The Real Cost of Workplace Conflict: What Employers Need to Know!

Gallup’s 2008 study entitled “State of the American Workplace” and another by the Consulting Psychologist Press on “Workplace Conflict and How Businesses Can Harness It To Thrive” revealed some startling facts that caused American businesses to stand up and take notice.   Here are the top five reasons for workplace conflict…

  1. personality clashes – 49%
  2. stress – 34%
  3. workload – 33%
  4. poor leadership – 29%
  5. lack of honesty – 26%

    And, here are a few more alarming stats:

  • 25 percent of employees said that avoiding conflict led to sickness or absence from work.
  • Nearly 10 percent reported that workplace conflict led to project failure.
  • More than one-third said that conflict resulted in someone leaving the company, either through firing or quitting.
  • Replacing an employee costs 150 to 200 percent more than that employee’s salary and benefits. Losing even a mid-level employee making $30,000 a year could cost your company $70,000 or more to replace.

    Oftentimes, conflicts between people are less overt, such as subtle forms of harassment or bullying. “Subtle harassment and bullying is a systems problem often supported unknowingly by management” which is in direct conflict with California laws AB 1825 and AB 2053!

So, what can be done about it?

  • Hire SMART to avoid conflict. Ask good questions to identify the “one person who causes conflict” BEFORE hiring.
  • Take a look at your organization’s culture. How might it actually encourage conflict by how it’s set up and who is leading. This is the first step towards fixing it.
  • Change is possible if senior leadership is absolutely committed to making changes.
  • Real conversations about the desired cultural norms are a MUST and steps implemented on how to embrace people’s differences.

These types of conversations take time, energy and effort–but compared to the real costs of workplace conflict, finding healthy resolutions is a both-gain situation for everyone.

Consulting Psychology Press, Inc. (2008) found that U.S. employees spend 2.8 hours per week dealing with conflict. While this amount of time might not seem like much, the cost of this lost time is staggering!  Based on an average hourly wage of $17.95, this amounts to $359 billion in paid hours, or the equivalent of 385 million working days, across the nation.  Simply speaking, this is $50.96 per week per employee, or $2,613.20 per year.  Again, this may not sound like much but if you have ten employees in your organization embroiled in conflict, this is costing you $26,132.00 per year. And, if left untouched, this increases to $130,676 over a five year period.  I don’t know about you but $100K+ is a lot of money to lose in an organization with nothing productive to show for it.

You might say, 2.8 hours…so what?  Well, this is time not spent doing the job employees were hired to do.  Instead, it is time gossiping, protecting turf, retaliating, getting people to take sides, planning defenses, navigating around the drama and taking up time from management.   Talk about a management nightmare!  Is this how you want to live your work life?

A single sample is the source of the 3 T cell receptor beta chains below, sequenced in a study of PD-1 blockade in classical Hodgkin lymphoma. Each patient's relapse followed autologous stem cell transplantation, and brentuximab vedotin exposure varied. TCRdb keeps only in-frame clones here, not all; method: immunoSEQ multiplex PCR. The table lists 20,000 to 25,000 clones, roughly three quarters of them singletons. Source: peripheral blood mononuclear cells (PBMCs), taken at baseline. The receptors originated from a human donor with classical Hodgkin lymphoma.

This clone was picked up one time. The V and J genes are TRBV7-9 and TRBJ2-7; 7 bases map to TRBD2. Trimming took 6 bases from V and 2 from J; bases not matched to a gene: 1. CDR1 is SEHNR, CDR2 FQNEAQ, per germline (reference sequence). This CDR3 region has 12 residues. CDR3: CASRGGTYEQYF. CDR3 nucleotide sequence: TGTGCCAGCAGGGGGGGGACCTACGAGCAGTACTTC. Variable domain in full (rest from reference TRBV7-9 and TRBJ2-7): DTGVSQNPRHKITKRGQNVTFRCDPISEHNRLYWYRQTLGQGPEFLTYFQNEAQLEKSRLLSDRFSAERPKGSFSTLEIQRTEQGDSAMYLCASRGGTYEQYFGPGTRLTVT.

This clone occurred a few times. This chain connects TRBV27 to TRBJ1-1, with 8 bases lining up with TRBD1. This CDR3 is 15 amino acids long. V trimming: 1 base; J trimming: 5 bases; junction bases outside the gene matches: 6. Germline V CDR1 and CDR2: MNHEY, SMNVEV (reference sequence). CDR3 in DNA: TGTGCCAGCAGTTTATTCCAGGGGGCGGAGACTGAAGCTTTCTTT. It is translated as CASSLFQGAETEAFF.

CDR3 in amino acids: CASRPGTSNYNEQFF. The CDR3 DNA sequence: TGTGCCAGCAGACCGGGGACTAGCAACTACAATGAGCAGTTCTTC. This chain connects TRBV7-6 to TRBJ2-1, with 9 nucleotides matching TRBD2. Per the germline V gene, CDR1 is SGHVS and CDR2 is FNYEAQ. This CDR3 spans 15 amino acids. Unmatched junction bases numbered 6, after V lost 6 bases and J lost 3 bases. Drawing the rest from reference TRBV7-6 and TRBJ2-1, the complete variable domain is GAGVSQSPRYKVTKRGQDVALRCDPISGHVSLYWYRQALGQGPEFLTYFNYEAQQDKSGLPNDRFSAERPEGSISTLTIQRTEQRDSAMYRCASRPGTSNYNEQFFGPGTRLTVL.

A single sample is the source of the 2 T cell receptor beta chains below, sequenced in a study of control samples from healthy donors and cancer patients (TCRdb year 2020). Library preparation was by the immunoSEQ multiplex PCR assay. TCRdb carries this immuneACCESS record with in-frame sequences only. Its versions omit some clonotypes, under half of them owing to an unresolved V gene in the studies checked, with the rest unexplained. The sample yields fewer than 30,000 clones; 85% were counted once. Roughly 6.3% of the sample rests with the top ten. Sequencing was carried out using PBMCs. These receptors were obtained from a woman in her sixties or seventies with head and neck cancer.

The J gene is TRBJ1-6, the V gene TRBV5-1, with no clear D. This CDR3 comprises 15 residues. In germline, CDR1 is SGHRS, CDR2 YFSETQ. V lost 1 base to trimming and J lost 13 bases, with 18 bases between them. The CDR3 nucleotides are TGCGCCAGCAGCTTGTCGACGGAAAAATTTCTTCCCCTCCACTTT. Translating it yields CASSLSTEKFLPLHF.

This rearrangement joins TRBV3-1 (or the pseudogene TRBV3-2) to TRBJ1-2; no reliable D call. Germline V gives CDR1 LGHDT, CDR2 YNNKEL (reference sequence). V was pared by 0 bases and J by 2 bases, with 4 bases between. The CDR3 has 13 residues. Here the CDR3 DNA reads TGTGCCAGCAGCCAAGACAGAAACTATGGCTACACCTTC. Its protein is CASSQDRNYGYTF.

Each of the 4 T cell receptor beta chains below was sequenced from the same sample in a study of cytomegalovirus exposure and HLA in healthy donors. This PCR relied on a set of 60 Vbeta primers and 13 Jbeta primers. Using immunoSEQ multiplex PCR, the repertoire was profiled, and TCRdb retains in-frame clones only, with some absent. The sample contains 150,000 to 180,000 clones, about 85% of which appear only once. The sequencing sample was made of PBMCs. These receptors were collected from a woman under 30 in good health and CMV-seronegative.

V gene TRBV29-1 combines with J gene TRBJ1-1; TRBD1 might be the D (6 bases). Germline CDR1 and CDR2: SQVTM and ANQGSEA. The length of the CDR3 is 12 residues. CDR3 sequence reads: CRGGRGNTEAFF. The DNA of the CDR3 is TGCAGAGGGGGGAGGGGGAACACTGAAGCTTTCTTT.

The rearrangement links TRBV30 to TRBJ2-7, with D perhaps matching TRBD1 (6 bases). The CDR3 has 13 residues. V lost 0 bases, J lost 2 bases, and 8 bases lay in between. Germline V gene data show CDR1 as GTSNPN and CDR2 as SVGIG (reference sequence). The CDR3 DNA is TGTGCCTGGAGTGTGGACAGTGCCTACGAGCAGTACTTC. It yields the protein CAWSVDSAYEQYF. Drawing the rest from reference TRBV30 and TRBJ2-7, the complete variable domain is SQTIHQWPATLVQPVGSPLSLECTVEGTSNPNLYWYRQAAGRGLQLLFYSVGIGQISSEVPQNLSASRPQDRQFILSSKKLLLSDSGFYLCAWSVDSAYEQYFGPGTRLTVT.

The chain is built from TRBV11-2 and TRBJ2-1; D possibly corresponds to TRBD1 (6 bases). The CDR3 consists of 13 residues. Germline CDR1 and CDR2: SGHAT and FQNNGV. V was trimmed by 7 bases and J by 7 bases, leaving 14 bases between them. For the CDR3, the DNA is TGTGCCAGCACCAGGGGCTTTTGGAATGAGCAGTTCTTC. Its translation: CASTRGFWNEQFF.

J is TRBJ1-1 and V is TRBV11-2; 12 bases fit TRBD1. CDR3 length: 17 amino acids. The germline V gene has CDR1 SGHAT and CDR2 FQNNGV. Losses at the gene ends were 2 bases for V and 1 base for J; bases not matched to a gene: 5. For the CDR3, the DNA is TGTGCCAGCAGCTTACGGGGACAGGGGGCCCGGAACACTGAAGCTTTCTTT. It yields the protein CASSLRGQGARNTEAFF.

So, what can employers do?  Time and time again, five key factors emerge:

  • We can no longer afford to ignore personality clashes…it is just too costly.  A  quick workplace climate study is the best place to start.
  • Work on building a workplace culture where each and every employee, at EVERY level, is held accountable for addressing conflict at the earliest level possible. This means teaching them effective communication and conflict management skills.
  • Look at differences in communication and conflict management styles, particularly at the leadership levels. Teach people to deal with generational and cultural differences, values and approaches to communication. Educate people around gender differences (yes, men and women DO communicate differently).
  • Hire the right managers! Too often, people get promoted based on technical skills or rewards in their career path, not for their people management skills.  These types of managers unintentionally become our “bad bosses”  who erode morale, create legal risks, and cause good employees to leave good organizations.
  • Invest in leadership management for developing effective people management skills.  AND, hold managers accountable for a motivated and efficient workforce is the best way for making miserable employees not so miserable. Transform bad bosses into good bosses by equipping them with the skills to lead employees in ways that increase retention, revenues and rewards for the company.  Developing action plans that involve training, coaching and follow-up ensures that managers achieve this while turning around profitability.

About the author:  This article was first published in April 2014 at www.relationships-at-work.com  by Dr. Debra Dupree, Workplace Psychologist and Mediator.  Dr. Deb’s 2014 doctoral dissertation addressed the Psychology of Good Bosses vs. Bad Bosses, what leads to bad bossing, the impact on employees, and what can be done about it.  As this article suggests, the disruption of workplace conflict is significant and the potential to give rise to harassment in the workplace and abusive conduct is real.  We revisit this issue as we are in a year of compliance for manager and supervisor training required by two California laws, AB 1825 (2004) and AB 2053 (2014), for employers with 50 or more employees.  Take action now and contact Dr. Dupree at 1-800-743-1973 or dr.dupree@relationships-at-work.com to be in compliance and stop bad behavior from ruining your organization!